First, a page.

Bottom line: Always follow the rules, Always be polite, and in Europe, Always have your permits!

Just my experience, but ammo in checked baggage has not been a problem in quite a few years now.

Lew, You are right,

My experience with the TSA is also very positive.
I think the skill from the TSA officers is much higher than it was shortly after 9-11.

Also important is your rule #2; Tell the airlines that you will be flying with ammunition and ask them to annotate your record so there are no surprises.


Here is some very good stuff to quote-
make sure you always declare your ammunition as
Quite often as soon as they realise that you know what you are talking about, they will leave you alone :)

Just a clarification on the last post - I believe the correct designation is:

“Sporting Cartridges (UN 0012 Class 14S - Inert Projectile), Packed according to IATA Dangerous Goods Regulations, clause”.

I stick this on the box of ammo which is always inside my checked luggage.

Most airlines and the TSA haven’t a clue what this means but, as Craig says, it does demonstrate that you seem to know what you are doing and it avoids the accusation that you are trying to hide ammo in your suitcase.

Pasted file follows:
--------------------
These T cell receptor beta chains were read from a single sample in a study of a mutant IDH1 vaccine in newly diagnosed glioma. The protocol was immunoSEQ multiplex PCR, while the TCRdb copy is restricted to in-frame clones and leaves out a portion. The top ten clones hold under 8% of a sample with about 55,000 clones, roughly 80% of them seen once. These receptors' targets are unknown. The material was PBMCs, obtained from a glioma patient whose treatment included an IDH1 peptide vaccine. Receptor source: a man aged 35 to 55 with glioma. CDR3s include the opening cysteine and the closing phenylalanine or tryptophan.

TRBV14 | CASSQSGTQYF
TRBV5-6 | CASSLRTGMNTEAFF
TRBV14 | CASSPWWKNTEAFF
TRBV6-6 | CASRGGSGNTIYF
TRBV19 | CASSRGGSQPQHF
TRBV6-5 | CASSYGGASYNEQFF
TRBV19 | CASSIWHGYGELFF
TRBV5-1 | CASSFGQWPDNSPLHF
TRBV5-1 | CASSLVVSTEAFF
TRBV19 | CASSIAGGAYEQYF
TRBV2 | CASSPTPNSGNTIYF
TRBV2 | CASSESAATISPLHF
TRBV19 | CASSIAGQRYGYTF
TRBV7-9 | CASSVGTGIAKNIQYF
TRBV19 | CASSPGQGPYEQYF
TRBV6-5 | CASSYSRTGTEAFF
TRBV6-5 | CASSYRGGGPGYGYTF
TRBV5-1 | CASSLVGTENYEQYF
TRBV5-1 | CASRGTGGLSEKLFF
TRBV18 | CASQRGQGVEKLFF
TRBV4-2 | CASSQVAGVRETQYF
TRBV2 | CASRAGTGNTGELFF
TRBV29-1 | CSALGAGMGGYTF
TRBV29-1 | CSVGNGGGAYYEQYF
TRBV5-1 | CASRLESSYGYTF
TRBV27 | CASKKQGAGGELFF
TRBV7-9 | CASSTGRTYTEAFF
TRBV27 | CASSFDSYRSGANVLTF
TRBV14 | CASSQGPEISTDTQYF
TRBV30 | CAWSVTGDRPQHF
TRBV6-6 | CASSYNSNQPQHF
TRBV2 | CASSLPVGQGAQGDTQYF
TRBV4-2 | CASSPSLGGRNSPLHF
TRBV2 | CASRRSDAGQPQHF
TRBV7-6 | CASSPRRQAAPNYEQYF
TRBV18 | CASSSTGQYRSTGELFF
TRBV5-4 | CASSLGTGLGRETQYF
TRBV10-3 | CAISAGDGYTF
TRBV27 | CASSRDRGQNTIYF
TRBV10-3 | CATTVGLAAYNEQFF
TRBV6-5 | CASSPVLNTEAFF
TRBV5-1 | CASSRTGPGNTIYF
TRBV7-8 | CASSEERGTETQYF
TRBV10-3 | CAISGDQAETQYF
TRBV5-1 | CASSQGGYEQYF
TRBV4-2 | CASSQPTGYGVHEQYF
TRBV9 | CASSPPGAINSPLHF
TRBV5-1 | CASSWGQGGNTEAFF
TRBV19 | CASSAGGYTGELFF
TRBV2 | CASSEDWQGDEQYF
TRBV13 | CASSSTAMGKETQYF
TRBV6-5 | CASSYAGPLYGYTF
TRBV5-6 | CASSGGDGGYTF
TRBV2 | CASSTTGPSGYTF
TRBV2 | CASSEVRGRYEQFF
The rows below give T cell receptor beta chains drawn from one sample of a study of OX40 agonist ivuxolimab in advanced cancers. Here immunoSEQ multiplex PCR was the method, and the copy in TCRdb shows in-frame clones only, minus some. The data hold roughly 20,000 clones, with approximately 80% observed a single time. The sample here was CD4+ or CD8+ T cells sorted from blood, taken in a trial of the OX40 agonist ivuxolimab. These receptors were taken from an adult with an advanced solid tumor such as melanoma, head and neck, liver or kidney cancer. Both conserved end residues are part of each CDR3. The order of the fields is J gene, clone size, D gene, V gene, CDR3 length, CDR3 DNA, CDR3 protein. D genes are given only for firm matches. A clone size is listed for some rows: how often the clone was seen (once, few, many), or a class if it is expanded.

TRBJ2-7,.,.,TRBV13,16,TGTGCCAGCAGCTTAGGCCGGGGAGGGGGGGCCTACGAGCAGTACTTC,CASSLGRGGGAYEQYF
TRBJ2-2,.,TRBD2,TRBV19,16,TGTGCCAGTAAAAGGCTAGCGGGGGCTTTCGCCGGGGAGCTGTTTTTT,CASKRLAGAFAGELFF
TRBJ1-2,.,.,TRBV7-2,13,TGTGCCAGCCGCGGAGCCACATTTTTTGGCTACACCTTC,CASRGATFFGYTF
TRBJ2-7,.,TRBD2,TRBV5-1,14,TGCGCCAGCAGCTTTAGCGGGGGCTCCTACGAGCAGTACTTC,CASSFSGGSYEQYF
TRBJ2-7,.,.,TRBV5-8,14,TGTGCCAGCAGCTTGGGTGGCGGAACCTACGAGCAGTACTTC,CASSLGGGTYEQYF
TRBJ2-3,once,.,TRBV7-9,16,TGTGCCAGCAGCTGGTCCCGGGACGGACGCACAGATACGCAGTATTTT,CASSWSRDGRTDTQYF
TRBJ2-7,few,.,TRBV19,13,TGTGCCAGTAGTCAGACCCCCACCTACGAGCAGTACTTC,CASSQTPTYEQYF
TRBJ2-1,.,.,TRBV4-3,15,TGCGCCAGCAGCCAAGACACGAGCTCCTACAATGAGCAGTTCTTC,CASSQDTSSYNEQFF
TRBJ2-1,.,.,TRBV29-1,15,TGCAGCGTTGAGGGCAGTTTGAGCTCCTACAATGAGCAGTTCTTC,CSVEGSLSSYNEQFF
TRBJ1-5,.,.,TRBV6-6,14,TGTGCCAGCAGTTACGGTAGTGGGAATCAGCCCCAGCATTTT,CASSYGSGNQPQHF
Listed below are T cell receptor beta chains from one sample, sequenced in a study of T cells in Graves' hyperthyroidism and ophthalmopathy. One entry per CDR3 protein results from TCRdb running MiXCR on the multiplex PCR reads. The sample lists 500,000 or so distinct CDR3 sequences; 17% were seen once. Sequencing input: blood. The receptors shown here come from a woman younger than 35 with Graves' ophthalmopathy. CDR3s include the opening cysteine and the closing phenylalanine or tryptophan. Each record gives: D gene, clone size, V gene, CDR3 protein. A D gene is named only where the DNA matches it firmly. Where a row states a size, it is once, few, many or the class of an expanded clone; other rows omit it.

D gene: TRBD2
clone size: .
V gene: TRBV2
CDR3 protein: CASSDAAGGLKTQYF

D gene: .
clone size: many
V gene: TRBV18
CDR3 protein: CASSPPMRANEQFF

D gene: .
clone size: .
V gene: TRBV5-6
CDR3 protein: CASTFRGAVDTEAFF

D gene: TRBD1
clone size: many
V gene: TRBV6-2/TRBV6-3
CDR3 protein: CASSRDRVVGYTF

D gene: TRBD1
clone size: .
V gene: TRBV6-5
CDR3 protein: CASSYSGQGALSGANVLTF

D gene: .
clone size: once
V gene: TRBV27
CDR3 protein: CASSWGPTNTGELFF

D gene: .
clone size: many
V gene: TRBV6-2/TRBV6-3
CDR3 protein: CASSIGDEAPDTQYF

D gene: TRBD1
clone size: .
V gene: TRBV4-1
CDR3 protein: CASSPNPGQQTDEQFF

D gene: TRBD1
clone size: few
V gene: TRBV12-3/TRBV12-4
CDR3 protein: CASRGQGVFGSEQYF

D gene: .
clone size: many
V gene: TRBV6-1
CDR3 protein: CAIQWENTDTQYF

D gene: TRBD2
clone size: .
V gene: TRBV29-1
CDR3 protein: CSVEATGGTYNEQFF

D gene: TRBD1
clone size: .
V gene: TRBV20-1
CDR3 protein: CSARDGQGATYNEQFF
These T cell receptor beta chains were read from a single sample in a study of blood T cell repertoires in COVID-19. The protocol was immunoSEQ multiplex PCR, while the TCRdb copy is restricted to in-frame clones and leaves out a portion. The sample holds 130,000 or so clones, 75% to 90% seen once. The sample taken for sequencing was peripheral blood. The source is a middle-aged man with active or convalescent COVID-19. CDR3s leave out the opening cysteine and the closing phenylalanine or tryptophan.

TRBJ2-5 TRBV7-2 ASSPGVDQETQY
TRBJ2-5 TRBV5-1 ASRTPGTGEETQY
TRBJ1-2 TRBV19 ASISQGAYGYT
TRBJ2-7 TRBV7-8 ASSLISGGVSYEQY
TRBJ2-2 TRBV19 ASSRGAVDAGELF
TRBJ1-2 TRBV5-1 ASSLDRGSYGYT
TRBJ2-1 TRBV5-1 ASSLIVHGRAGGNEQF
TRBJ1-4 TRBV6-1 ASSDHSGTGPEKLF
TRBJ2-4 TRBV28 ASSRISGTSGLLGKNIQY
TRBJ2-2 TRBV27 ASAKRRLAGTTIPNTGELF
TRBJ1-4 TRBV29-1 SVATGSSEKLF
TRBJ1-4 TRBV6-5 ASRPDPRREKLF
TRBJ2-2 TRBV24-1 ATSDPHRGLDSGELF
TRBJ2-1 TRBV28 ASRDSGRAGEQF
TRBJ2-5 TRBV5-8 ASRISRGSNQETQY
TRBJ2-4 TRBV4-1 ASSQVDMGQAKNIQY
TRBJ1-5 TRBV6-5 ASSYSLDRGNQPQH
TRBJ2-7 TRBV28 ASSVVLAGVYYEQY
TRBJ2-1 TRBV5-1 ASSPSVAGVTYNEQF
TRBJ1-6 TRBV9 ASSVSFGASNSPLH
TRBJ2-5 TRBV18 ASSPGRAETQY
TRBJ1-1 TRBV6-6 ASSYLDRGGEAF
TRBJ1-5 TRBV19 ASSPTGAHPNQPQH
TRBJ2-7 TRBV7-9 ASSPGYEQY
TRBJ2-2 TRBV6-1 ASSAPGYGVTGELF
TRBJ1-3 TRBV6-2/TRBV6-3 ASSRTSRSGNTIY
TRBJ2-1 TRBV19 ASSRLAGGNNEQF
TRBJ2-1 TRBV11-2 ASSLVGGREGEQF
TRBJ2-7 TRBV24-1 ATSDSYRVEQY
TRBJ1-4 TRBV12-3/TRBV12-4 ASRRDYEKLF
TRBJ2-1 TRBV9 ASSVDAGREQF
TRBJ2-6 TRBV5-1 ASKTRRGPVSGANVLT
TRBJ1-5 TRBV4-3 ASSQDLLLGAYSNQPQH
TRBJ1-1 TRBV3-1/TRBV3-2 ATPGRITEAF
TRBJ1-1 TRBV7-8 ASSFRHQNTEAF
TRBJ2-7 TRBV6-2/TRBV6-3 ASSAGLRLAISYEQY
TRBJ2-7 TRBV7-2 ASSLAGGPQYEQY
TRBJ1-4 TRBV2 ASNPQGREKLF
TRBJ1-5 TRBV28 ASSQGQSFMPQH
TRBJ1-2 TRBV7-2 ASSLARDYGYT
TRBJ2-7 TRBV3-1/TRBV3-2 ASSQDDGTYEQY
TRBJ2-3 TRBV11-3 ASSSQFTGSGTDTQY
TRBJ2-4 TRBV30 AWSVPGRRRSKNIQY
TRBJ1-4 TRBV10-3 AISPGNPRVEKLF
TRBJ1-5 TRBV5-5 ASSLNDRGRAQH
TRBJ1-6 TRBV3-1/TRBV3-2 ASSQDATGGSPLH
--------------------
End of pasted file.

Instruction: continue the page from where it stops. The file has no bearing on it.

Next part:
Chris is right in changing that word on the warning from “ammunition” to “cartridges.” Years ago, it was called “safety cartridges, small arms.” Chris undoubtedly has the current correct designation. It has been years since I carried ammo on a plane. The first time I did, I declared I had ammunition in my bag for checking, and after looking in her book, the ticket taker had a fit and called security. Seems the “term” ammunition, then at least, refered to artillery projectiles, explosive devices, etc., and not to “safety cartridges, small arms.” It took me almost an hour to get it straightened out - partially my fault for declaring it wrong, and partially their fault for, once that was said, closing their ears to any further explanation of what I had. Of course, being in San Francisco, they were predisposed to having a fit over ammunition. On a historical (or is that “hysterical”) note, I was on my way to St. Louis to see Lew Curtis, our current IAA President, before he went away for several years to a station in England. I think he was a captain or a major then! When I declared “safety cartridges, small arms” at the Dallas airport on a change of planes to St. Louis, the girl there asked if I meant “bullets” and I said yes, like for hunting guns. Her basic answer to that was something like, “Well, o.k., so what?” she seemed mildly amused that I was bothering her with what she felt was something of no consequence. What a difference in attitudes between the two airports, or the two counter people anyway.